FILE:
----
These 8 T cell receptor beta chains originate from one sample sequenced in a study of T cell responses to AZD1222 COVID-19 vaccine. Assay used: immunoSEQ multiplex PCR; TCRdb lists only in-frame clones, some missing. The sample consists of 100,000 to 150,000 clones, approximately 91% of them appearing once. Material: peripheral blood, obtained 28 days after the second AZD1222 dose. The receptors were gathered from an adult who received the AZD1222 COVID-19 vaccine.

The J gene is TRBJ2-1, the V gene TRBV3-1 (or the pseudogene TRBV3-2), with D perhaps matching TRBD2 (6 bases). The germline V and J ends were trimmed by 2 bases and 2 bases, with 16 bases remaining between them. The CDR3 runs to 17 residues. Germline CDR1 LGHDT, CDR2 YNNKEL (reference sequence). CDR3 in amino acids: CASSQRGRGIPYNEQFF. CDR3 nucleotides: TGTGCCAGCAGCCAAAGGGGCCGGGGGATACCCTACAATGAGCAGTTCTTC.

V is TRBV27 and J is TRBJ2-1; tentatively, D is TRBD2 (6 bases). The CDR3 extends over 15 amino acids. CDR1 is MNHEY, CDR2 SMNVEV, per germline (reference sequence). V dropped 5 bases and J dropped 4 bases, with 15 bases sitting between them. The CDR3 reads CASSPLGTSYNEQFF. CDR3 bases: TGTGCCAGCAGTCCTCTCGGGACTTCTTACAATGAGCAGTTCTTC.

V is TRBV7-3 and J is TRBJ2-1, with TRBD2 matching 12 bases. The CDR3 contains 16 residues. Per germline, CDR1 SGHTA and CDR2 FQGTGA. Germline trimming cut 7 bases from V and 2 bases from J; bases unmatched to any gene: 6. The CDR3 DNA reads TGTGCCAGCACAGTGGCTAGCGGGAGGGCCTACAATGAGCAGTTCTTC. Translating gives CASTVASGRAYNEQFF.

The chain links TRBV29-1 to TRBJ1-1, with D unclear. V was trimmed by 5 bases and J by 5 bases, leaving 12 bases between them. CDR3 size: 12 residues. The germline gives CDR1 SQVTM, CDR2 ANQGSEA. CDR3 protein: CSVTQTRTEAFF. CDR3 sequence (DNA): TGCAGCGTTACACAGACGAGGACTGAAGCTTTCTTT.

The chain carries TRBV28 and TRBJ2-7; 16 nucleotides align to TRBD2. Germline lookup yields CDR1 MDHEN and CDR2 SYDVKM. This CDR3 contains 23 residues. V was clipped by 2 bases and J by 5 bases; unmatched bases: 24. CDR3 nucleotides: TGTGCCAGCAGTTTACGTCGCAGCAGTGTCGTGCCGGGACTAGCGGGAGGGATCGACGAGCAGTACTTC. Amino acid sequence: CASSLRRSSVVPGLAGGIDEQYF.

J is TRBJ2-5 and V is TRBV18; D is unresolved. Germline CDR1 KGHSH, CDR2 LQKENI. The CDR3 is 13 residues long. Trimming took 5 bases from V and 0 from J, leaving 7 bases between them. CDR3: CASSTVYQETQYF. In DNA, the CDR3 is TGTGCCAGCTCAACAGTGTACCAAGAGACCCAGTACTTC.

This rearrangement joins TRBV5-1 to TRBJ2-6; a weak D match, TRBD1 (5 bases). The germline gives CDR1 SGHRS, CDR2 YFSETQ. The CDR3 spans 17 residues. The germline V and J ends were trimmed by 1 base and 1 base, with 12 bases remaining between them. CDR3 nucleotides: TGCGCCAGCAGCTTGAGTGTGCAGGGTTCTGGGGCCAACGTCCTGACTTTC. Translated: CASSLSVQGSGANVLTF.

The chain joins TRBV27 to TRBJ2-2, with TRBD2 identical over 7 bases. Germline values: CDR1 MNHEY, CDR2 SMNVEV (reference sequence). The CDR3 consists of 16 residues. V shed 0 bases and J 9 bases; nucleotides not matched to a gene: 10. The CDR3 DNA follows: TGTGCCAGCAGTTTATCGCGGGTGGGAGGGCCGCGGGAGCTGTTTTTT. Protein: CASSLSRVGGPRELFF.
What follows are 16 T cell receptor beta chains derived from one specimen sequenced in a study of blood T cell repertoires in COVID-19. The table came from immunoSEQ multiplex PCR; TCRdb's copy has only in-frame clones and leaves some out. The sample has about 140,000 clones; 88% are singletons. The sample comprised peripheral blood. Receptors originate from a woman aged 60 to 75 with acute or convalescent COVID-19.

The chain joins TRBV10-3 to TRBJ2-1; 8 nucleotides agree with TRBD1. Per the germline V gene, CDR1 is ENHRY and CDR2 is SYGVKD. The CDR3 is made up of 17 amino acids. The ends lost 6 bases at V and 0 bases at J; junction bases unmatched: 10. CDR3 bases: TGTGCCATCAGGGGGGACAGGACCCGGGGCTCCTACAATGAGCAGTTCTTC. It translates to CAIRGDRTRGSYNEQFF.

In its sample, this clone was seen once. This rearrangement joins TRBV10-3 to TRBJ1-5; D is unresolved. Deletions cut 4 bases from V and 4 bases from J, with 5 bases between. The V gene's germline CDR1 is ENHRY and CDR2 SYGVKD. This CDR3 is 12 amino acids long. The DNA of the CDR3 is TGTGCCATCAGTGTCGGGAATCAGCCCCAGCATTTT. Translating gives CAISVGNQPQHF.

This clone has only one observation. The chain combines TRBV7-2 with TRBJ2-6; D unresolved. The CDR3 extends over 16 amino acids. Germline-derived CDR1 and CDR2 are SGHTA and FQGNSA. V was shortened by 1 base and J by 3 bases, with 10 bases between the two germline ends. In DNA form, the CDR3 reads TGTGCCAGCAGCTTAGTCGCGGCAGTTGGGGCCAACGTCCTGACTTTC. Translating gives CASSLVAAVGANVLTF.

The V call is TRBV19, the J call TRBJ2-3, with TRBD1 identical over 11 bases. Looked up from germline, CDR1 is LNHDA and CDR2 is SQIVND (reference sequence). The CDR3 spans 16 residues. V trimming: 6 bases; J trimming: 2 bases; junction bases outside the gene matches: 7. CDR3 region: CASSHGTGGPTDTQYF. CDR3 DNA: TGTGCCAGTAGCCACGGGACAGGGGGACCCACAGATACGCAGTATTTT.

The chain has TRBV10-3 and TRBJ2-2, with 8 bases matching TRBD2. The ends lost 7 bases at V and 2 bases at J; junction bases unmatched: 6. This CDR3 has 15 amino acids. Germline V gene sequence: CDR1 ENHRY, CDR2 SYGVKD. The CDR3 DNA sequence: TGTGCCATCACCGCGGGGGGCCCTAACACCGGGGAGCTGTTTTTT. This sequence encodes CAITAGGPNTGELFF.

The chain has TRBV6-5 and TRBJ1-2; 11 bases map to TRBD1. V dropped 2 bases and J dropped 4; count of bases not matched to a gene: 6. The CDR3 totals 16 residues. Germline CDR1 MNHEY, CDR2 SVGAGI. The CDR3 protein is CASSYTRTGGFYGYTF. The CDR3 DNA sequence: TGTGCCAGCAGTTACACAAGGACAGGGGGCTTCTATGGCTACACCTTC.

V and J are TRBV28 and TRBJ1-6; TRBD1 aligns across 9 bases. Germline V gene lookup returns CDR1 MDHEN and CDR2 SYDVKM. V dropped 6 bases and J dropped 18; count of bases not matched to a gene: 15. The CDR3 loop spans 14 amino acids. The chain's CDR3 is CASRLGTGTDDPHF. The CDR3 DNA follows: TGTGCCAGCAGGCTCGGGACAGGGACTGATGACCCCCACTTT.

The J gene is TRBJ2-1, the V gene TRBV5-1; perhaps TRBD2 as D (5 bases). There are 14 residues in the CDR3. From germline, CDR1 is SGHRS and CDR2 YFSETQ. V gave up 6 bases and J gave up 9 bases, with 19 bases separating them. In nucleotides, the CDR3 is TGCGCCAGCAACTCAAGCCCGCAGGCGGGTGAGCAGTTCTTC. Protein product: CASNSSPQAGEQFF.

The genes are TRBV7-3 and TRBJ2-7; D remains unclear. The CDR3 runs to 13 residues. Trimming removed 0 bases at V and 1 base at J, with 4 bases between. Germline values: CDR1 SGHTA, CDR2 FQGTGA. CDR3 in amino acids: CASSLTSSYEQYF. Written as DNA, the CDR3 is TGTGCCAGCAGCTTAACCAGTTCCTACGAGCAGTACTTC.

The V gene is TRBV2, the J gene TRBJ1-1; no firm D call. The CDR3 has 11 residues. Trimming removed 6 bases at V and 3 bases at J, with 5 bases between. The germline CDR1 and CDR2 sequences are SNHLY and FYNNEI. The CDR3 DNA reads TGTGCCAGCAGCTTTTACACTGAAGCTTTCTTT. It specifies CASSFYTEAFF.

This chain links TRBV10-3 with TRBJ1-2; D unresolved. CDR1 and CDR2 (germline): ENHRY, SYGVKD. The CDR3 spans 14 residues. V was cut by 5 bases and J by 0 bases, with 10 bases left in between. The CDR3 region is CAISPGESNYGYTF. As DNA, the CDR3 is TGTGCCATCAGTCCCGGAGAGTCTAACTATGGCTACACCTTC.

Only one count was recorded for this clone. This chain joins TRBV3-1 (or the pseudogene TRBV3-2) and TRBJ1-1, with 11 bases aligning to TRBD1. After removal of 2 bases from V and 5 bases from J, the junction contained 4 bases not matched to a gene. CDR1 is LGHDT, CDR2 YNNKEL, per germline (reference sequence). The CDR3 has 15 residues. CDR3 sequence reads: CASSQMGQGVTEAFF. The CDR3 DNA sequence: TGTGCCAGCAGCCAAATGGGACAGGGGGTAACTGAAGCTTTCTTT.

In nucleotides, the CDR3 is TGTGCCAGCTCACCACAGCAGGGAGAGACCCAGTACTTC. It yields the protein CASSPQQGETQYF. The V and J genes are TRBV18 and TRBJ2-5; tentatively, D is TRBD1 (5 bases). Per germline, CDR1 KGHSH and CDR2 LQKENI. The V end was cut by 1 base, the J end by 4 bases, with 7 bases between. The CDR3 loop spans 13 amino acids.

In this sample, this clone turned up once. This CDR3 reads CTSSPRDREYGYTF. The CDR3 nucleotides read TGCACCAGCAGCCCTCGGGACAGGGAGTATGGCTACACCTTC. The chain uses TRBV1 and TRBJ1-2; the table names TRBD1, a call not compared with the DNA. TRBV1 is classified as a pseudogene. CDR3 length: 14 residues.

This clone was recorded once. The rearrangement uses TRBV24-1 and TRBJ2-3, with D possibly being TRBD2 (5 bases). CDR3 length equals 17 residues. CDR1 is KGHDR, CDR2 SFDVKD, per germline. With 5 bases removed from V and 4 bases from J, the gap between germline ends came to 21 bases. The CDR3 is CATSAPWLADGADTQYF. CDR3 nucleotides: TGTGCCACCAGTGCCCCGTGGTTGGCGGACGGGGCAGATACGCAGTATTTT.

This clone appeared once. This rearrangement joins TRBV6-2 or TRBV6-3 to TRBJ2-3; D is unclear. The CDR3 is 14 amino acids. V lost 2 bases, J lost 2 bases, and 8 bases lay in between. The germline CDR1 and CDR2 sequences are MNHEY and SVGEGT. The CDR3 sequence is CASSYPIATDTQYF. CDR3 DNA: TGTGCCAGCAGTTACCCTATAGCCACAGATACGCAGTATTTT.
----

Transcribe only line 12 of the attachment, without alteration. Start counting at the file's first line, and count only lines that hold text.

In its sample, this clone was seen once. This rearrangement joins TRBV10-3 to TRBJ1-5; D is unresolved. Deletions cut 4 bases from V and 4 bases from J, with 5 bases between. The V gene's germline CDR1 is ENHRY and CDR2 SYGVKD. This CDR3 is 12 amino acids long. The DNA of the CDR3 is TGTGCCATCAGTGTCGGGAATCAGCCCCAGCATTTT. Translating gives CAISVGNQPQHF.